Louis Leakey's enthusiasm for Africa and the search for earliest man were infectious. Speaking before a packed lecture hall in his staccato-like voice, punctuated by rapid inhales, he cast a spell, making each listener believe he was speaking only to him or her. His following in America was cultlike. Consumed with devotion and swept up in his charisma, many developed a desire to follow somehow in his footsteps, to please him.
No wonder Leakey became the patriarch of a family that dominated anthropology as no family has dominated a scientific field before or since. Not only did Louis, his wife Mary and their second son Richard make the key discoveries that shaped our understanding of human origins, but they also inspired a generation of researchers (myself included) to pick up where they left off.
I recall with great fondness my first visit to Nairobi in 1970 when Louis ceremoniously led me to the room housing the crown jewels of human evolution. Every fossil took on a mythical cast as he waxed eloquent about how it revealed some magic moment of our origins. Here he was, the grand master, sharing his passion, knowledge and intuition with a new disciple. He was often like that: generous, open, supportive, always trying to win new converts to his way of working, his way of interpreting the past. Born in Kenya of English missionaries, Louis was initiated by tribal elders into the native Kikuyu society. As a young man he was adventurous, impulsive, driven, ruggedly handsome and romantically African. Fresh out of Cambridge, Louis set out to prove Darwin's theory that Africa was humankind's homeland--and to discover evidence for his own belief that true man, Homo, had a very ancient origin.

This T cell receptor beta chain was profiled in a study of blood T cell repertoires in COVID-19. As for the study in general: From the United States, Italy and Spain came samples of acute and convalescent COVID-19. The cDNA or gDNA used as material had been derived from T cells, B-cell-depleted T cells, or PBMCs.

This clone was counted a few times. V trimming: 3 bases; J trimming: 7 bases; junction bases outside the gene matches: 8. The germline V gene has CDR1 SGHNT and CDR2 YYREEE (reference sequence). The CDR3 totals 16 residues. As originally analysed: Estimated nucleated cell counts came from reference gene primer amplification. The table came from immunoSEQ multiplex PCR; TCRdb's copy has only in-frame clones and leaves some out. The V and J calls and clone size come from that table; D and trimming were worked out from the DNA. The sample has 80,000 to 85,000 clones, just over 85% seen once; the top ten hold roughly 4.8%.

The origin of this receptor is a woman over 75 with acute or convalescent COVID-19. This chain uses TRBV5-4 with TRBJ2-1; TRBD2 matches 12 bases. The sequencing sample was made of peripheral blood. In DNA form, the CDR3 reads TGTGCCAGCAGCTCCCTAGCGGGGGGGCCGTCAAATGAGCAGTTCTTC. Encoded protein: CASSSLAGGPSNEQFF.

In 1933, when Louis met and fell in love with 20-year-old Mary Nicol, he already had a family, but in flagrant disregard of the social norms of the time, he divorced. The synergy of Louis and Mary's union was obvious from the outset. In contrast to Louis' charming, gregarious, outgoing nature, Mary was shy, reserved, socially uncomfortable and, in her own words, not very fond of other people. Mary preferred to carefully evaluate scientific evidence before reaching any conclusions; Louis, on the other hand, was often impulsive and cavalier in his proclamations. Rigorous in her approach, intensely focused and remarkably diligent, Mary quickly set new standards in the study of African prehistory, culminating in her stunning monographs on the archaeology of Olduvai Gorge.
It was Mary's 1959 discovery of the Zinjanthropus cranium at Olduvai that captured worldwide attention and made the Leakeys a household name. Building on this find, Louis and Mary attracted a multidisciplinary team of specialists to work at Olduvai and launched the modern science of paleoanthropology, the study of human origins.
It was then, after decades of the Leakeys' working in isolation and operating on shoestring budgets, that the National Geographic Society agreed to support and promote the "Leakey legacy." Louis was, for Geographic, everything it could have wished for in an African adventurer. He was the self-proclaimed white African.